Pharmacy compounding is the art and science of creating customized medications based on physician specifications and patient needs.
Prior to the development of mass production of medications, compounding was a routine activity among pharmacists. Pharmaceutical compounding has ancient roots. Hunter-gatherer societies had knowledge of the medicinal properties of the animals, plants, molds, fungus, bacteria and inorganic minerals within their environment.
Ancient civilizations utilized pharmaceutical compounding for diverse purposes including religious rituals, grooming, keeping the healthy well, treating the ill and preparing the dead. These ancient compounders produced the first oils from plants and animals. They discovered poisons and the antidotes. They made ointments and poultices to treat wounds as well as creating perfumes for customers.
The earliest chemists were familiar with various natural substances and their uses.
Alchemy, the medieval forerunner of chemistry, was based on the supposed transformation of matter and was particularly concerned with attempts to convert base metals into gold or to find a universal youth elixir. Alchemy eventually contributed to the creation of modern pharmacy and the principles of pharmacy compounding.
In the medieval Islamic world in particular, pharmacists and chemists developed advanced methods of compounding drugs. The first drug stores appeared in Baghdad around 754 AD.
The modern age of pharmacy compounding began in the 19th century with the isolation of various compounds from coal tar for the purpose of producing synthetic dyes. From this one natural product came the earliest antibacterial sulfa drugs, phenolic compounds made famous by Joseph Lister, and plastics.
During the 1800s, pharmacists specialized in the raising of raw ingredients, preparation and compounding of crude drugs. Crude drugs like opium are from natural sources and usually contain multiple chemical compounds. The compounding pharmacist often extracted these crude drugs using water or alcohol to form extracts, concoctions and decoctions. Pharmacists began isolating and identifying the active ingredients contained within these crude drug concoctions. Using fractionation or recrystallization, the compounding pharmacist would separate the active ingredients, like morphine, and use it in place of the crude drug. It was during this time that the age of modern medicine began.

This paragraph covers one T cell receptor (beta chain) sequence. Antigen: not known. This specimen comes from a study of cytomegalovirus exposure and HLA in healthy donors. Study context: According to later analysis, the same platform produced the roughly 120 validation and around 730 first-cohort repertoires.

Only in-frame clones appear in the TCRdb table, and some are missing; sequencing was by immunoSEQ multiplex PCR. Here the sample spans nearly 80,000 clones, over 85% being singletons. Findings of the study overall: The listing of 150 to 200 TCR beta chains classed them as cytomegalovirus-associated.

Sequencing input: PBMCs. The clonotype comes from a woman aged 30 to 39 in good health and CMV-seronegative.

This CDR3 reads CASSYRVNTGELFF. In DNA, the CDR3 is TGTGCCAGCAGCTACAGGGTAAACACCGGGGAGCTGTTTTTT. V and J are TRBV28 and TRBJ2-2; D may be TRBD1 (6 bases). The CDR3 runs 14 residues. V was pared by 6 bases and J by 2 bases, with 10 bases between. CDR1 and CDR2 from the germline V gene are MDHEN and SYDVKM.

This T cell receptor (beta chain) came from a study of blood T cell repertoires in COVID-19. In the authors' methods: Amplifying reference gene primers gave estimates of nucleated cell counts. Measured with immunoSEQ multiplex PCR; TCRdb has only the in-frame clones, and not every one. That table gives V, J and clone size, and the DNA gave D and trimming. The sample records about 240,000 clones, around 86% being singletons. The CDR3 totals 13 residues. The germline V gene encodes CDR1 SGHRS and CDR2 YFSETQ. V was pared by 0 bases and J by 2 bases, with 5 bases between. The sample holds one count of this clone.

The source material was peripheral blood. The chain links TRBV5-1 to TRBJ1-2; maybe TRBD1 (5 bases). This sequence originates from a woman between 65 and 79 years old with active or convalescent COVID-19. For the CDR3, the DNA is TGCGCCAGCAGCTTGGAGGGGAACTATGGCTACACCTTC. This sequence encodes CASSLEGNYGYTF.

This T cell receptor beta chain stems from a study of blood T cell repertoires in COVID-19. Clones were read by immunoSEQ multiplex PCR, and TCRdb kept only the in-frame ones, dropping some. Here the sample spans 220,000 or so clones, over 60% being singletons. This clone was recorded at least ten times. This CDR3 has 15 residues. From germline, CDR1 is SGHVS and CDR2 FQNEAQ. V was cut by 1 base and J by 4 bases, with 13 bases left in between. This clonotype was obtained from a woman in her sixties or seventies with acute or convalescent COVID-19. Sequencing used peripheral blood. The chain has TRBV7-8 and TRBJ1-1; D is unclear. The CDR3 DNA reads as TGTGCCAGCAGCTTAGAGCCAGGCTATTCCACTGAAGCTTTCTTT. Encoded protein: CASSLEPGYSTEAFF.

What are the benefits of compounding?
One major benefit is compounding can make medication allergy-friendly.
A patient may be allergic to or intolerant of an ingredient commonly found in the commercially manufactured form of a medication. Ingredients that may be allergy-inducing include:
Our compounding pharmacists at Promise Pharmacy can work with patients’ physicians to create a personalized medication formulated to provide patients with the therapeutic treatment they need while omitting any problematic ingredients that could trigger an allergic reaction.
Another benefit is compounding can make medication in forms that are easier to administer
Some medications are only made in certain forms that may make it difficult or even impossible to administer to some patients. Compounding can make it possible to create the medication in another form that can be more easily administered to the patient. An example would be patients who are unable to swallow capsules or tablets. For these patients, it may b possible to create their medications in a liquid form, as rapid-dissolving tablets that will dissolve in the patient’s mouth, or as a troche that is placed under the tongue or between the cheek and the gum to dissolve and be absorbed by the mouth’s buccal tissue. Another example would be adding flavoring to a medication to make it more palatable to the patient. This is can be especially helpful with administering medications to young children.
Compounding pharmacies can make medications that are difficult to find or are discontinued
Sometimes a pharmaceutical manufacturer discontinues a medication. This may occur because not enough patients are taking the drug, therefore making it unprofitable for the manufacturer to continue mass-producing it. But what about the patients who still need that drug? Hundreds or even thousands of patients still may need that medication.
A compounding pharmacy can re-create a discontinued medication, so that even if only one person in the world still needs that medication, they can have it thanks to compounding.
At Promise Pharmacy we understand that each individual has his or her own medical requirements. Through our compounding services, we can create customized medications that are designed to meet the unique needs of individual patients.
Promise Pharmacy offers a variety of compounded products for:
- Wellness and Anti-Aging Therapies
- Male and Female Hormone Replacement Therapy
- Weight Management Therapy
- IV Therapy
For more information, please call us at 727-772-0500 or email us at email@example.com.